Venezuela is going through its worst economic depression ever. Inflation is out of control, you can’t find the basics in the shops – food staples, medicine, diapers, toilet paper – unless you stand in line for several hours. The country is really chaotic, street crime is still out of control and the economy is horrifically – almost comically – badly run. People are really fed up.

Also, nobody likes Nicolás Maduro, the guy Chávez set up as his heir.

Are the elections fair?

They’re not even close to fair. The list of dirty tricks, unfair advantages, abuses of power and other campaign violations the government has engaged in is very long. And that’s not me saying it, it’s the Secretary General of the Organization of American States, along with many others.

Some of the dirty tricks are so brazen you almost admire them. For example, the government took over a tiny party, “MIN-Unidad”, and made sure its graphic design on the ballot was very similar to MUD’s, even though it backs government candidates. They then placed MIN-UNIDAD’s card on the ballot paper right next to the MUD‘s UNIDAD card, all to try to confuse voters into voting for the wrong side.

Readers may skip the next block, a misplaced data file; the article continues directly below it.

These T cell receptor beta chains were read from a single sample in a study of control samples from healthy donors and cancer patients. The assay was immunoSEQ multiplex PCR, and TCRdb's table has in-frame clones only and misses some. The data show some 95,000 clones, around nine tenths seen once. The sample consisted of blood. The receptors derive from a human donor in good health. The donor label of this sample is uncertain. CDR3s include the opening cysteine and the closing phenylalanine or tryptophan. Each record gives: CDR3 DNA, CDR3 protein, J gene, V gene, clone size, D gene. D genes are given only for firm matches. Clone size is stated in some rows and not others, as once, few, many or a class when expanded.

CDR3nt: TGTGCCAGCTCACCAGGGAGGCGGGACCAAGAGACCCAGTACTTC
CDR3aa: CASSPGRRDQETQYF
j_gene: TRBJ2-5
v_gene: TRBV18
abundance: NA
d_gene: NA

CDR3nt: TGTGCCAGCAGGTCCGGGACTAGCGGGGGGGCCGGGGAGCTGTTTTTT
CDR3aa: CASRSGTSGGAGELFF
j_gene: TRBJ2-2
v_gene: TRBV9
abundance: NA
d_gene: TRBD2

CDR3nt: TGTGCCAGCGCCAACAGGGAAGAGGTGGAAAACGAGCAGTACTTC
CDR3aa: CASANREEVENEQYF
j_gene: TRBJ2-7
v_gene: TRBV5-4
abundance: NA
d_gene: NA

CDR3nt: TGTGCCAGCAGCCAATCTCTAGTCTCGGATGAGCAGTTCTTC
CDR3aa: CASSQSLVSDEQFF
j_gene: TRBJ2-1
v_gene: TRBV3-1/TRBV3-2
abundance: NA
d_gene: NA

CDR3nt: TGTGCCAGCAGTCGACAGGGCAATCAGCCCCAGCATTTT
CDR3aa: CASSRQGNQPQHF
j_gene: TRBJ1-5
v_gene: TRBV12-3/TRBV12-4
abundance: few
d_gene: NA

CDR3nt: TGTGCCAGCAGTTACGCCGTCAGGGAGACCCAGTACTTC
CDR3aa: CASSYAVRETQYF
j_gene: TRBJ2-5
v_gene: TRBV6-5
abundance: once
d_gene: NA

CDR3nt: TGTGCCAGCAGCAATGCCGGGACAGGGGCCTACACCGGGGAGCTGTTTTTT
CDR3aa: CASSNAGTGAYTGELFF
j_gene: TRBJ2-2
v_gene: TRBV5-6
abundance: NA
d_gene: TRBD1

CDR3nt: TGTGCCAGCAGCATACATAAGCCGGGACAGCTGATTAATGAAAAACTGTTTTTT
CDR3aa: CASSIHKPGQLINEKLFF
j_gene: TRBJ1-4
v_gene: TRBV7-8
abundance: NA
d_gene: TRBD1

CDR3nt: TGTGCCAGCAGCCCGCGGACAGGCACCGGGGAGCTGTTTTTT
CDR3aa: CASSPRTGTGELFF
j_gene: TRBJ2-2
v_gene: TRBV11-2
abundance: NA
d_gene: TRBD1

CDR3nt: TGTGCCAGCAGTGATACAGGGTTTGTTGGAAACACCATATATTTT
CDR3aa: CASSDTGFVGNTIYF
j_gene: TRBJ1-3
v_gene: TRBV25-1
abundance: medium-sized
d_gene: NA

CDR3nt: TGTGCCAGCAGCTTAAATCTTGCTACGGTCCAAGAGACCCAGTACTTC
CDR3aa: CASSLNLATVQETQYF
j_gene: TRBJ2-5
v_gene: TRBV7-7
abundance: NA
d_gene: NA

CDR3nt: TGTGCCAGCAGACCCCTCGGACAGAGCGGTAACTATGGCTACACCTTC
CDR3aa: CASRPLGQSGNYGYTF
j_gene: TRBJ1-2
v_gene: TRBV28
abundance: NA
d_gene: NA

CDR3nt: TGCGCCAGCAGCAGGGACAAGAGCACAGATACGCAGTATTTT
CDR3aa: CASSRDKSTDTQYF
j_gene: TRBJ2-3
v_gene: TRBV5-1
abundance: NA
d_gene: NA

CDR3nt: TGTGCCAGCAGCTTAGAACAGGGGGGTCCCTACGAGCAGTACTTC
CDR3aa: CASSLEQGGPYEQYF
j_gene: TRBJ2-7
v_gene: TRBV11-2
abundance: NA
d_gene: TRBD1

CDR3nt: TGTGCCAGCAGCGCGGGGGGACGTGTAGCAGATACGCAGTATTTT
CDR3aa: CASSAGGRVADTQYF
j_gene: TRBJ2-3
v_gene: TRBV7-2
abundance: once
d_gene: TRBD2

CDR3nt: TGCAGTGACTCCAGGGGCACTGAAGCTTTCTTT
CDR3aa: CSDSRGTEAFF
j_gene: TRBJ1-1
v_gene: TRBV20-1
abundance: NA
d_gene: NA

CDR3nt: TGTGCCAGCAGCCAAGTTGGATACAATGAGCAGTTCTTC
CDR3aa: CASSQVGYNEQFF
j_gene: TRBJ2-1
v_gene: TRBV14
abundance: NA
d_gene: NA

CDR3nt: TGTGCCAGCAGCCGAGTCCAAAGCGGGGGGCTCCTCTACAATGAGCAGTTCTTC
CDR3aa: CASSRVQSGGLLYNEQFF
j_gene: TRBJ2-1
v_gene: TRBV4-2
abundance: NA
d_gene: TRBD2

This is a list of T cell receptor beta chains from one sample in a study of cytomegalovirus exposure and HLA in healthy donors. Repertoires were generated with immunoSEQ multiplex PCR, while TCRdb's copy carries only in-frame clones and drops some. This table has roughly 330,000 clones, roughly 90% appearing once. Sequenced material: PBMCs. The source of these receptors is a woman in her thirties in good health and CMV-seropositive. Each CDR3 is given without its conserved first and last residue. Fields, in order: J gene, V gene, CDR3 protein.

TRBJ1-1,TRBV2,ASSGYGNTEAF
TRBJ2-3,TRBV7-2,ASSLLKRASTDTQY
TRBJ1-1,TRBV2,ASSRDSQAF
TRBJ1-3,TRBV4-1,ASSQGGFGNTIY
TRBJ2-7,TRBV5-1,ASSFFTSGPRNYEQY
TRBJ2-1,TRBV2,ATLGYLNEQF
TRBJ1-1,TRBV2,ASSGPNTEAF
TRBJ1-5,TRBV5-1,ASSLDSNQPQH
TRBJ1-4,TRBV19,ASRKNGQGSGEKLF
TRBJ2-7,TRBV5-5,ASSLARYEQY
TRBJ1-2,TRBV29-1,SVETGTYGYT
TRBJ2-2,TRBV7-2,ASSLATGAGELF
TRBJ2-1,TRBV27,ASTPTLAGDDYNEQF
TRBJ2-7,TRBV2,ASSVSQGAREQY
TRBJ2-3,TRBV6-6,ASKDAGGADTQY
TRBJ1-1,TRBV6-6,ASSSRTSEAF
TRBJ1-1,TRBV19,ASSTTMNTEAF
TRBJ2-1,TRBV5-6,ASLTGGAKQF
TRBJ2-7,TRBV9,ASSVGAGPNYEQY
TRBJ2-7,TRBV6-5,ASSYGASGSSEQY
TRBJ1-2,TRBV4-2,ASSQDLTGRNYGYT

In one district, they even recruited a guy who happened to have the same name as the opposition’s candidate, Ismael García, to run on MIN-UNIDAD’s card. They then put the photos of the real Ismael García on campaign posters for the fake party…really!

On the left, the real opposition candidate, Ismael García, holding the MUD's poster. On the right, a poster by the fake party, with the real Ismael García's face, telling people to vote for a party who backs the other Ismael García. That's some baroque cheating right there!
On the left, the real opposition candidate, Ismael García, holding the MUD’s real poster. On the right, a poster by the fake party, MIN-UNIDAD that uses the real Ismael García’s face, telling people to vote for a party that in fact nominated another guy also named Ismael García. That’s some baroque cheating right there!